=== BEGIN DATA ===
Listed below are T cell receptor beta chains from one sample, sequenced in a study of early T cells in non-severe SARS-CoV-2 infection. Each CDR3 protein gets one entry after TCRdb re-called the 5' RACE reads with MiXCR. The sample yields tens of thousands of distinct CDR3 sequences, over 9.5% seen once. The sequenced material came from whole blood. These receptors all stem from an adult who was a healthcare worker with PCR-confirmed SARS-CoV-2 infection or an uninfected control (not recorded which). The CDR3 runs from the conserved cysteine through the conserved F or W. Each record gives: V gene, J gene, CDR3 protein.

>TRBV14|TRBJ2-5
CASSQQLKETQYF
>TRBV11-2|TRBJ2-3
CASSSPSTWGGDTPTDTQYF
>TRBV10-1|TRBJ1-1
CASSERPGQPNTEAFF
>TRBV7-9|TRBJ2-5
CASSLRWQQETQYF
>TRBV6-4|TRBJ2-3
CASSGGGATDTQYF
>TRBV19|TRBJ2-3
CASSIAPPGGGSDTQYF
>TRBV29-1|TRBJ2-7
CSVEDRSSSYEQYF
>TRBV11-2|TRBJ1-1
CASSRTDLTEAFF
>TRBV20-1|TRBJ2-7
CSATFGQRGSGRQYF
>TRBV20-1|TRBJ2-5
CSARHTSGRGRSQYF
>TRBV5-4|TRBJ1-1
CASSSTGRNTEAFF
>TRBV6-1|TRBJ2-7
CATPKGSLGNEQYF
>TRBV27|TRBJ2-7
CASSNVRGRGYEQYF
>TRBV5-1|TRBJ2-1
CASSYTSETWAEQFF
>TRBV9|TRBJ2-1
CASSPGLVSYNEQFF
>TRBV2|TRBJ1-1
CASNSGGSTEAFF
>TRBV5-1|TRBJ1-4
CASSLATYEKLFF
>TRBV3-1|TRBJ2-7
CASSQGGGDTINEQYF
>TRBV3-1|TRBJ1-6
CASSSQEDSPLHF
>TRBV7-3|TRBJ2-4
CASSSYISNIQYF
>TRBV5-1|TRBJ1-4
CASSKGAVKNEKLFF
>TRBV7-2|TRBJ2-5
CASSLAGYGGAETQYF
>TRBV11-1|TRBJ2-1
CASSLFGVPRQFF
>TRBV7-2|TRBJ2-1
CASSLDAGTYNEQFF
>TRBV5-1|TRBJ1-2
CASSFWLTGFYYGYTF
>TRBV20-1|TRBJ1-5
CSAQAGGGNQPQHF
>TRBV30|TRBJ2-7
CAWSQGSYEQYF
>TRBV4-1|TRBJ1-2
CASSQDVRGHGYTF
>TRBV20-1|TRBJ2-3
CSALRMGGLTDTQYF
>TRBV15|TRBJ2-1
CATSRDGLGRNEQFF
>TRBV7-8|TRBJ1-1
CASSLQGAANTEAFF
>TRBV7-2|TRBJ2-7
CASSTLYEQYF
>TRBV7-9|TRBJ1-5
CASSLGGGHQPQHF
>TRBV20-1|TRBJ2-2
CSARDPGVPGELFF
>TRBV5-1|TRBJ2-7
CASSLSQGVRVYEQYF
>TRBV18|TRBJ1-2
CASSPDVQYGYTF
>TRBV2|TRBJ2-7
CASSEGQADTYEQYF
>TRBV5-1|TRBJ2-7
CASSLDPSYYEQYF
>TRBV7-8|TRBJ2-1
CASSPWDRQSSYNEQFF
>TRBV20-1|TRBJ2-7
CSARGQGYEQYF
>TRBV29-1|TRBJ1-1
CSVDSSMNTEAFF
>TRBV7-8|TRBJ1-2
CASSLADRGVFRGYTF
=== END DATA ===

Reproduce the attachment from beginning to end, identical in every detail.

Listed below are T cell receptor beta chains from one sample, sequenced in a study of early T cells in non-severe SARS-CoV-2 infection. Each CDR3 protein gets one entry after TCRdb re-called the 5' RACE reads with MiXCR. The sample yields tens of thousands of distinct CDR3 sequences, over 9.5% seen once. The sequenced material came from whole blood. These receptors all stem from an adult who was a healthcare worker with PCR-confirmed SARS-CoV-2 infection or an uninfected control (not recorded which). The CDR3 runs from the conserved cysteine through the conserved F or W. Each record gives: V gene, J gene, CDR3 protein.

>TRBV14|TRBJ2-5
CASSQQLKETQYF
>TRBV11-2|TRBJ2-3
CASSSPSTWGGDTPTDTQYF
>TRBV10-1|TRBJ1-1
CASSERPGQPNTEAFF
>TRBV7-9|TRBJ2-5
CASSLRWQQETQYF
>TRBV6-4|TRBJ2-3
CASSGGGATDTQYF
>TRBV19|TRBJ2-3
CASSIAPPGGGSDTQYF
>TRBV29-1|TRBJ2-7
CSVEDRSSSYEQYF
>TRBV11-2|TRBJ1-1
CASSRTDLTEAFF
>TRBV20-1|TRBJ2-7
CSATFGQRGSGRQYF
>TRBV20-1|TRBJ2-5
CSARHTSGRGRSQYF
>TRBV5-4|TRBJ1-1
CASSSTGRNTEAFF
>TRBV6-1|TRBJ2-7
CATPKGSLGNEQYF
>TRBV27|TRBJ2-7
CASSNVRGRGYEQYF
>TRBV5-1|TRBJ2-1
CASSYTSETWAEQFF
>TRBV9|TRBJ2-1
CASSPGLVSYNEQFF
>TRBV2|TRBJ1-1
CASNSGGSTEAFF
>TRBV5-1|TRBJ1-4
CASSLATYEKLFF
>TRBV3-1|TRBJ2-7
CASSQGGGDTINEQYF
>TRBV3-1|TRBJ1-6
CASSSQEDSPLHF
>TRBV7-3|TRBJ2-4
CASSSYISNIQYF
>TRBV5-1|TRBJ1-4
CASSKGAVKNEKLFF
>TRBV7-2|TRBJ2-5
CASSLAGYGGAETQYF
>TRBV11-1|TRBJ2-1
CASSLFGVPRQFF
>TRBV7-2|TRBJ2-1
CASSLDAGTYNEQFF
>TRBV5-1|TRBJ1-2
CASSFWLTGFYYGYTF
>TRBV20-1|TRBJ1-5
CSAQAGGGNQPQHF
>TRBV30|TRBJ2-7
CAWSQGSYEQYF
>TRBV4-1|TRBJ1-2
CASSQDVRGHGYTF
>TRBV20-1|TRBJ2-3
CSALRMGGLTDTQYF
>TRBV15|TRBJ2-1
CATSRDGLGRNEQFF
>TRBV7-8|TRBJ1-1
CASSLQGAANTEAFF
>TRBV7-2|TRBJ2-7
CASSTLYEQYF
>TRBV7-9|TRBJ1-5
CASSLGGGHQPQHF
>TRBV20-1|TRBJ2-2
CSARDPGVPGELFF
>TRBV5-1|TRBJ2-7
CASSLSQGVRVYEQYF
>TRBV18|TRBJ1-2
CASSPDVQYGYTF
>TRBV2|TRBJ2-7
CASSEGQADTYEQYF
>TRBV5-1|TRBJ2-7
CASSLDPSYYEQYF
>TRBV7-8|TRBJ2-1
CASSPWDRQSSYNEQFF
>TRBV20-1|TRBJ2-7
CSARGQGYEQYF
>TRBV29-1|TRBJ1-1
CSVDSSMNTEAFF
>TRBV7-8|TRBJ1-2
CASSLADRGVFRGYTF